“A social media video series campaign will showcase the rail industry’s positive and impactful benefits to multiple areas of the community. This campaign will highlight rail’s leading-edge technologies, sustainability benefits, and superior user experience offerings. Dissemination of these videos on social media will have the potential to reach a large population. The target audiences are: daily commuters; industry influencers and parliamentarians; and business owners and investors.

The tailored short video series (2-3 mins each) will focus on the benefits (not features) of rail for each target audience. Each series will cover the following benefits: economic; social; career opportunities; safety; and sustainability.

The videos will demonstrate how the rail industry impacts their personal and professional life by presenting it through storytelling of “the day in the life” of someone similar to the target audience. Each video will be focused, relatable, and engaging, and as a collective campaign the breadth of the community’s interests will be addressed. The series will engage the viewer’s emotion through relatable storytelling, and their logic through demonstration of benefits to the person. Furthermore, each video should be produced by different people within the community, such as students or start-up media businesses. This will kick start discussions on the benefits of the rail industry within the community, facilitate collaboration, and encourage young people to work within the rail industry. This is similar to this conference scholarship competition, which has provoked many entrants to think more about rail and seek opportunities to improve the industry. We have seen this collaborative benefit in our brainstorming and discussions process in submitting this response as a team. Through thoughtful and targeted marketing, this campaign will effectively re-brand rail in Australia as the ideal industry with positive impacts and benefits, while bringing the community together in promoting rail.”


Limited space remaining in AusRAIL PLUS 2017 edition of Rail Express

If you haven’t booked your place in the official publication of the largest rail event in the southern hemisphere yet, not only is your time is running out. Only limited places remain for those looking to take advantage of Rail Express’ biggest marketing and branding opportunity of the year. To see the rate card, please click here.

The AusRAIL PLUS 2017 edition will reach well over 30,000 unique eyeballs in the Australasian rail sector. It lands to the full Rail Express print circulation and 13,000 Rail Express newswire readers just one week before the event starts. It is also distributed in all delegate and speaker packs at AusRAIL PLUS 2017, as well as distributed to all visitors attending the exhibition, offering an unparalleled audience of rail industry specific leaders, buyers, decision makers and influencers.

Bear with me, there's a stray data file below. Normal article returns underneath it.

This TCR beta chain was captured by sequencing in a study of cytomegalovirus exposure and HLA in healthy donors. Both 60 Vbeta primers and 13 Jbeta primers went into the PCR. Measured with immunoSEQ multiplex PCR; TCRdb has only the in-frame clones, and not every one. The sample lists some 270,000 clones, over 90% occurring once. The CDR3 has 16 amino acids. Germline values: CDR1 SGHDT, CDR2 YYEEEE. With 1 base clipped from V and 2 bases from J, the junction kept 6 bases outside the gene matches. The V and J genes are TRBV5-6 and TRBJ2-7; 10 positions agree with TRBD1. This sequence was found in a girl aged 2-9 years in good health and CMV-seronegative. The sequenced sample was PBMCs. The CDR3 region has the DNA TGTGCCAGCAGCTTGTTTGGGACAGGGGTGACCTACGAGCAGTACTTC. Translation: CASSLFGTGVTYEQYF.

We have had a lot of support not only from exhibitors looking to promote their stands, but also businesses not attending AusRAIL who wish to still have a presence” said Rail Express head of marketing Daniel Macias.

If anyone has been considering an advertisement and hasn’t reached out, I urge them to do it soon. The final deadline for the edition is November 3rd”, he added.

For those exhibiting: did you know that 81.7% of people decide what stands they’re visiting before they arrive at a trade show? Before they’ve even walked through the door, most people have decided who they’re visiting while they’re at a trade show. Of course they’ll still walk around, but why risk your investment being the subject of chance when you can reach the entire Rail Express circulation just one week before AusRAIL PLUS 2017, ensuring people know where you are and what you’re exhibiting?

For those not exhibiting: Rail Express AusRAIL PLUS 2017 is distributed to all speakers, delegates and visitors attending AusRAIL PLUS 2017. Advertising in this edition gives you the opportunity to showcase your product, brand or service to those attending the largest rail conference and exhibition in the southern hemisphere. Leverage the Rail Express circulation to your advantage: our unparalleled reach pre-event and during the conference and exhibition gives you the perfect platform to achieve a marketing presence at AusRAIL PLUS 2017, even if you can’t be there yourself.

To learn more about advertising, please click here to visit the information page. Alternatively, please call Daniel Macias on 0427 270 774.

Mohi Media – Sales opportunity

Publisher of Australian Bulk Handling Review and Rail Express Mohi Media is currently expanding its main titles, with the introduction of new products across all platforms.

We are looking for a very special salesperson, one who is interested in the product we currently produce and someone who can see the possibilities which we already have. The position is full time and an appropriate remuneration package will be based on what you have to offer.